No. I cannot change anything. Maybe later I will watch this program and enjoy it. But right now there is no point for me to check the program or the protocols. Why would I do that anyway? I did everything possible then, but cannot change the past. Right now I can focus on doing my job as well as I can. I'm busy with my shows and it's great.

So we won't be seeing you in Bern next year? (at the European Championships 2011)
No. For me Vancouver was the main goal. I'm happy I took this road but I know I'm done with it now. My goal was to get the gold medal in Vancouver, but I don't have it. I have to accept it and move on with my life.

That road was great, with or without a medalÂ…
Exactly! For me it would have been nicer with a medal. Maybe not even nicer but it would have been a concrete satisfaction and I could have said: "My road to Vancouver resulted in this!". But I got the satisfaction within me: I worked, my body feels healthy and that's already the best satisfaction I can get.

What's next on your agenda; shows?
Yes.

Without you, advice me on who I should cheer for next season. Do you see some young skaters now who follow in your footsteps and have your vision of figure skating?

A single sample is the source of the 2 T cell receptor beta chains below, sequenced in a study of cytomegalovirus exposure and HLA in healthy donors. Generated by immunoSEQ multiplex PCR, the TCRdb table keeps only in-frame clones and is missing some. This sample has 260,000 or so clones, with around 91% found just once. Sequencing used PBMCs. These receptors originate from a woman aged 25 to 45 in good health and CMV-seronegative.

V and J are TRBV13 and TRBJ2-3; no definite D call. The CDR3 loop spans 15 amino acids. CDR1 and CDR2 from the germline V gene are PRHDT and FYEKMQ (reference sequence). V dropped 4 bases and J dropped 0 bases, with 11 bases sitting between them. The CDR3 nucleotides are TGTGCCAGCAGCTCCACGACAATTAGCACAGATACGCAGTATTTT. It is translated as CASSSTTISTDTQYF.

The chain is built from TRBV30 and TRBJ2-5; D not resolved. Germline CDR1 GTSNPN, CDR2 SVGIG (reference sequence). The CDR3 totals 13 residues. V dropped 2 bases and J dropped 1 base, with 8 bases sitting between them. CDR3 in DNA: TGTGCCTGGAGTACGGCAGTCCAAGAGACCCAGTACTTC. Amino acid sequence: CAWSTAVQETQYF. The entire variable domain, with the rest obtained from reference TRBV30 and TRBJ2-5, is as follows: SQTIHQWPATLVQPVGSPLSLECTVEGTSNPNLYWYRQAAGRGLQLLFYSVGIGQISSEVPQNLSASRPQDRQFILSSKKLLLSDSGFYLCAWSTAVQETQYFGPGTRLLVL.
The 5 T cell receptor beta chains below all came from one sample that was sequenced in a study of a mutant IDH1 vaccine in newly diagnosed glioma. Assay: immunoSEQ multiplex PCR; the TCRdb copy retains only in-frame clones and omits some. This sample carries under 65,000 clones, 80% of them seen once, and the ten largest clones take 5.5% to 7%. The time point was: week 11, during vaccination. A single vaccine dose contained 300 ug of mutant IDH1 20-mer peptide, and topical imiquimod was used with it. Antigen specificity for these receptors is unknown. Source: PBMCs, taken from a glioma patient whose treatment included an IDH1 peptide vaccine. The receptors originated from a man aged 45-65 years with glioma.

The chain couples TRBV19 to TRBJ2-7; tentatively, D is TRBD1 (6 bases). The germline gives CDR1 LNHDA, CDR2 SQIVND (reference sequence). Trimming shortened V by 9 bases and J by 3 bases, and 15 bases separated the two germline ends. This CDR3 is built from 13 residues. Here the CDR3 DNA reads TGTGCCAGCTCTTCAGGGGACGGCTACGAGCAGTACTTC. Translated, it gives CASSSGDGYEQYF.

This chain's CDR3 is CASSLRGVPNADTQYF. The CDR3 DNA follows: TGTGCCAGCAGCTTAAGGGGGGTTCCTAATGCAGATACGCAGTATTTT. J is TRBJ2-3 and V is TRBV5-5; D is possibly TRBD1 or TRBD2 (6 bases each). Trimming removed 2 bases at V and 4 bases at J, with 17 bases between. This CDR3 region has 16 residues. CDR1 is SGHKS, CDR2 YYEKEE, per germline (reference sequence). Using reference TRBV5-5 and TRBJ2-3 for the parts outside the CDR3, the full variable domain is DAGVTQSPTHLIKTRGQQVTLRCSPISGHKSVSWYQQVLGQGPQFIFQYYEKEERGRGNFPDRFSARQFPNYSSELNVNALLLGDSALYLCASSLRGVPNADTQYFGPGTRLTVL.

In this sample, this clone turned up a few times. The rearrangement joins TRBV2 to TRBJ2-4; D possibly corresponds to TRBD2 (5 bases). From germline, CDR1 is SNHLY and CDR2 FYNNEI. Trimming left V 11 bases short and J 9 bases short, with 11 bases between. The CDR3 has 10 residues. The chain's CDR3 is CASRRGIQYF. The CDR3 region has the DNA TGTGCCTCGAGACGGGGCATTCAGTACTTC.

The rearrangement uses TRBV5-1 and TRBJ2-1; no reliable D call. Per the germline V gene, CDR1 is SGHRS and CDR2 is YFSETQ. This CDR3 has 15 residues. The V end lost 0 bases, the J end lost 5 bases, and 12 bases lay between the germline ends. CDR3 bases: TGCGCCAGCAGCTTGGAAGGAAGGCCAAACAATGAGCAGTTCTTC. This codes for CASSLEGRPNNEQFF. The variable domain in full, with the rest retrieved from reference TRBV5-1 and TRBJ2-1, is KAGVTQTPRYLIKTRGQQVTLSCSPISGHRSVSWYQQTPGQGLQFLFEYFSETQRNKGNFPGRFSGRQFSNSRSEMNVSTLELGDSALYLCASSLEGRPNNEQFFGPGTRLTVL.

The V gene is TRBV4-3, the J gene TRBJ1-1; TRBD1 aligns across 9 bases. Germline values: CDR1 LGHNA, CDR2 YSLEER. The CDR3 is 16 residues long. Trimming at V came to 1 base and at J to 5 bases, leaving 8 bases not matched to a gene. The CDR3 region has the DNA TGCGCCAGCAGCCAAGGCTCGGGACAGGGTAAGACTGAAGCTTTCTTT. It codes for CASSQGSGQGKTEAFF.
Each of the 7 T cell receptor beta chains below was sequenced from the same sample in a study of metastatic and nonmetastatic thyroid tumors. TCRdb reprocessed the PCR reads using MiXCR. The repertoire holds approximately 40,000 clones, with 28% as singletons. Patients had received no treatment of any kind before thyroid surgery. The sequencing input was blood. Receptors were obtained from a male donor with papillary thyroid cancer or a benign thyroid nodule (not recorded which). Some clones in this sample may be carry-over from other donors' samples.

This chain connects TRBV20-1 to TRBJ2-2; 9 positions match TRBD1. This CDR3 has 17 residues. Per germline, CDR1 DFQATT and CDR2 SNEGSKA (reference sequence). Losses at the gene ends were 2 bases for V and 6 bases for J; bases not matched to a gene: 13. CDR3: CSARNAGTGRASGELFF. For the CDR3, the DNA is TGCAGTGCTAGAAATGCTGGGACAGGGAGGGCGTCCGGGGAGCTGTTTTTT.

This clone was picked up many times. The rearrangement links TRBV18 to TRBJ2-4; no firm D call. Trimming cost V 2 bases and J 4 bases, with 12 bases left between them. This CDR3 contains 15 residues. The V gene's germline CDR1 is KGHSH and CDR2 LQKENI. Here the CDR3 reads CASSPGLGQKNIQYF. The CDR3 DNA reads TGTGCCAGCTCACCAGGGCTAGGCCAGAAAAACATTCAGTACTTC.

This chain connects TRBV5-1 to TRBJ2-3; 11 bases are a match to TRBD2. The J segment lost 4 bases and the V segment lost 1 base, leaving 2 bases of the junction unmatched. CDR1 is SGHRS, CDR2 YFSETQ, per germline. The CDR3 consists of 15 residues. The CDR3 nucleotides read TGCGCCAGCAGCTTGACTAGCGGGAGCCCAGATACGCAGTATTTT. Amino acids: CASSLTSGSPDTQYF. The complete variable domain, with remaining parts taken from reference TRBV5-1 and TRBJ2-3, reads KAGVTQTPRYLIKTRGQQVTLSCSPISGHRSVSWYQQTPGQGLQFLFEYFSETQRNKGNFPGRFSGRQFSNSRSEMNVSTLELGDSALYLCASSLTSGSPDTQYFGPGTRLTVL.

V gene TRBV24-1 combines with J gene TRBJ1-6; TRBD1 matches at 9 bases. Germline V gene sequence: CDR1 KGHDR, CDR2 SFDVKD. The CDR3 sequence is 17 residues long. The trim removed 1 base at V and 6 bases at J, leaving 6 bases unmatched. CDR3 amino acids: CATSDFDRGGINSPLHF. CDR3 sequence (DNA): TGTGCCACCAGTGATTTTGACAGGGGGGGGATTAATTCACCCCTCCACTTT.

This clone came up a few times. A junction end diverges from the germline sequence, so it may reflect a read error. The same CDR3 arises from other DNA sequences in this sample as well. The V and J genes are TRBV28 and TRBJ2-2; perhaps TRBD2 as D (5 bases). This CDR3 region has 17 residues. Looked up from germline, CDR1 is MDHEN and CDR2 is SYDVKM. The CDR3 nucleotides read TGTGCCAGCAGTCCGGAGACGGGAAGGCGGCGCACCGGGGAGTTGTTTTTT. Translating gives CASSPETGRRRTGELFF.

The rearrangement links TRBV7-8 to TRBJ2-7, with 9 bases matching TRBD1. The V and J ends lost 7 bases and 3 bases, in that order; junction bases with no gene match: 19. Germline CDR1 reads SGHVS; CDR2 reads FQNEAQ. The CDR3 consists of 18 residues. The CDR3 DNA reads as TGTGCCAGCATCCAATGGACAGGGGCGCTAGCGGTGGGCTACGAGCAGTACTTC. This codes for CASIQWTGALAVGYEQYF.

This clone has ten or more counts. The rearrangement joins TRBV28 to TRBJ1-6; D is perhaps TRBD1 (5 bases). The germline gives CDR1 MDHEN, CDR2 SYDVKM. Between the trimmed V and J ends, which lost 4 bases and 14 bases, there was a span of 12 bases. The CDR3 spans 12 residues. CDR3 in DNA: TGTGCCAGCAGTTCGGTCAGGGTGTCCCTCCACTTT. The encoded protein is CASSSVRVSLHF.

I wish I would be able to work with skaters. I don't know if I should ask someone who I think has potential to work with me. Or if I need to wait until someone comes to me and asks for my help and then decide if I should accept or not. I really wish that someone would ask me and then I'd be able to decide. Because when you're competing you cannot really concentrate on what's happening on the ice. But I didn't watch anyone skating in Vancouver, so I didn't see who has potential or not. I know there are good skaters, Michal [Brezina] for example is very good. And Javier [Fernandez] is very good too, with a lot of passion. I would love to work for skaters; I would love to help them.

But when you're touring with shows you can't come and help someone, because you're always busy.
I don't think it would be impossible. You cannot be with the skater 100% of the time and work with him every day. But for the choreography you'd need to "put the blood into the body", to "inject" something into the skater and then he'd have to react to the program in his own way. That would not mean doing exactly what I say and what I want to see, but for him to work it his way and then maybe add new things. I cannot tell someone who doesn't have my body and can't do my things: "Now do it like this!" I've never worked with Salomé like that. Choreography is about freedom, about what you have inside and what you wish to express. It should come from the skater; it's not a cheap copy. We've never watched a video of a dancer and then said: "Oh, that's a move we want to use in the program". It's more spontaneous and it has to come from you. But if I work with a skater, of course I will add my touch. Of course I would love him to be as passionate as I am, but in his or her own way.

I'm looking forward to seeing the competition programs with your "touch" in them, Stéphane. And good luck on the road you've chosen!

Go to Part II